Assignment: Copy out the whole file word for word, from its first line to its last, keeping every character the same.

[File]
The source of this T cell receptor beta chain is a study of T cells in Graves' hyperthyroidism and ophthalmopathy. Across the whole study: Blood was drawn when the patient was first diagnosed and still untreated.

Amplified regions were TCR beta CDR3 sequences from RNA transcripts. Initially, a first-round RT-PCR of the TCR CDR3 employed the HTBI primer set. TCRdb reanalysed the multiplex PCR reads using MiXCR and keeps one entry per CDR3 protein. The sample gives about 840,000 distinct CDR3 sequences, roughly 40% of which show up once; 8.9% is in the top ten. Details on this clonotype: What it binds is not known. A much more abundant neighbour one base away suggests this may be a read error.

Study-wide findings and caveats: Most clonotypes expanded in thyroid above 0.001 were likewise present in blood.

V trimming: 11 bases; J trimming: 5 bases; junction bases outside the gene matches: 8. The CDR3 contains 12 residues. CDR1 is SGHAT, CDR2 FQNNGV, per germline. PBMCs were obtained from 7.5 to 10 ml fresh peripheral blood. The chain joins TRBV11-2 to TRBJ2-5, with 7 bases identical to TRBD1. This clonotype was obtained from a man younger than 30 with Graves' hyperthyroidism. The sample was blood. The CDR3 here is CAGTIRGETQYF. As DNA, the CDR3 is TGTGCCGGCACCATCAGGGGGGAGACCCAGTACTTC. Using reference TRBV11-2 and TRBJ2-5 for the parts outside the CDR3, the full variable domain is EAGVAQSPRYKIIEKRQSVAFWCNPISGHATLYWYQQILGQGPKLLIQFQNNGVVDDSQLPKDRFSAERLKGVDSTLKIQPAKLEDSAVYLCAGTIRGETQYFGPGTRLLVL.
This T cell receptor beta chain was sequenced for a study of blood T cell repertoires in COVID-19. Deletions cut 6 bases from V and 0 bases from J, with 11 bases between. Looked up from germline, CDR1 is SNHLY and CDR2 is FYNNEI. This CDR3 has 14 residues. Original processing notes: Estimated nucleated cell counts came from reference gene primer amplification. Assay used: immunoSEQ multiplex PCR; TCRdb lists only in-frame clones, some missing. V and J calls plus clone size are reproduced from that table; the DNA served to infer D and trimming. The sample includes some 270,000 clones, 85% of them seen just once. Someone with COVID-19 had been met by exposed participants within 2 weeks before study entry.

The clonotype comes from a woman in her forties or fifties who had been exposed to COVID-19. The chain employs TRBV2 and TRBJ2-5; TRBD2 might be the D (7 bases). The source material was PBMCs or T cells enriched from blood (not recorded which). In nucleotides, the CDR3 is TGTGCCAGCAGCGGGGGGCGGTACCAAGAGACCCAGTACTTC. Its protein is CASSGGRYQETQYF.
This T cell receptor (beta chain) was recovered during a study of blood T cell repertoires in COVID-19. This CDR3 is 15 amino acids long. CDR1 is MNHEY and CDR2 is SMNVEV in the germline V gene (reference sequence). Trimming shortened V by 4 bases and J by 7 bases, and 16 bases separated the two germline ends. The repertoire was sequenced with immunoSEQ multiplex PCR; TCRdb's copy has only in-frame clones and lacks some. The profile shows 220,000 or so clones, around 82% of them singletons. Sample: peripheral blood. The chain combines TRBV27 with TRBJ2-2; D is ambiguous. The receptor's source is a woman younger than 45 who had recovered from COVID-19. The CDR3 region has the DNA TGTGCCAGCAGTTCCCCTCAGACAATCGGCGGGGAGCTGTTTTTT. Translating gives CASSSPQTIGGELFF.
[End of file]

The source of this T cell receptor beta chain is a study of T cells in Graves' hyperthyroidism and ophthalmopathy. Across the whole study: Blood was drawn when the patient was first diagnosed and still untreated.

Amplified regions were TCR beta CDR3 sequences from RNA transcripts. Initially, a first-round RT-PCR of the TCR CDR3 employed the HTBI primer set. TCRdb reanalysed the multiplex PCR reads using MiXCR and keeps one entry per CDR3 protein. The sample gives about 840,000 distinct CDR3 sequences, roughly 40% of which show up once; 8.9% is in the top ten. Details on this clonotype: What it binds is not known. A much more abundant neighbour one base away suggests this may be a read error.

Study-wide findings and caveats: Most clonotypes expanded in thyroid above 0.001 were likewise present in blood.

V trimming: 11 bases; J trimming: 5 bases; junction bases outside the gene matches: 8. The CDR3 contains 12 residues. CDR1 is SGHAT, CDR2 FQNNGV, per germline. PBMCs were obtained from 7.5 to 10 ml fresh peripheral blood. The chain joins TRBV11-2 to TRBJ2-5, with 7 bases identical to TRBD1. This clonotype was obtained from a man younger than 30 with Graves' hyperthyroidism. The sample was blood. The CDR3 here is CAGTIRGETQYF. As DNA, the CDR3 is TGTGCCGGCACCATCAGGGGGGAGACCCAGTACTTC. Using reference TRBV11-2 and TRBJ2-5 for the parts outside the CDR3, the full variable domain is EAGVAQSPRYKIIEKRQSVAFWCNPISGHATLYWYQQILGQGPKLLIQFQNNGVVDDSQLPKDRFSAERLKGVDSTLKIQPAKLEDSAVYLCAGTIRGETQYFGPGTRLLVL.
This T cell receptor beta chain was sequenced for a study of blood T cell repertoires in COVID-19. Deletions cut 6 bases from V and 0 bases from J, with 11 bases between. Looked up from germline, CDR1 is SNHLY and CDR2 is FYNNEI. This CDR3 has 14 residues. Original processing notes: Estimated nucleated cell counts came from reference gene primer amplification. Assay used: immunoSEQ multiplex PCR; TCRdb lists only in-frame clones, some missing. V and J calls plus clone size are reproduced from that table; the DNA served to infer D and trimming. The sample includes some 270,000 clones, 85% of them seen just once. Someone with COVID-19 had been met by exposed participants within 2 weeks before study entry.

The clonotype comes from a woman in her forties or fifties who had been exposed to COVID-19. The chain employs TRBV2 and TRBJ2-5; TRBD2 might be the D (7 bases). The source material was PBMCs or T cells enriched from blood (not recorded which). In nucleotides, the CDR3 is TGTGCCAGCAGCGGGGGGCGGTACCAAGAGACCCAGTACTTC. Its protein is CASSGGRYQETQYF.
This T cell receptor (beta chain) was recovered during a study of blood T cell repertoires in COVID-19. This CDR3 is 15 amino acids long. CDR1 is MNHEY and CDR2 is SMNVEV in the germline V gene (reference sequence). Trimming shortened V by 4 bases and J by 7 bases, and 16 bases separated the two germline ends. The repertoire was sequenced with immunoSEQ multiplex PCR; TCRdb's copy has only in-frame clones and lacks some. The profile shows 220,000 or so clones, around 82% of them singletons. Sample: peripheral blood. The chain combines TRBV27 with TRBJ2-2; D is ambiguous. The receptor's source is a woman younger than 45 who had recovered from COVID-19. The CDR3 region has the DNA TGTGCCAGCAGTTCCCCTCAGACAATCGGCGGGGAGCTGTTTTTT. Translating gives CASSSPQTIGGELFF.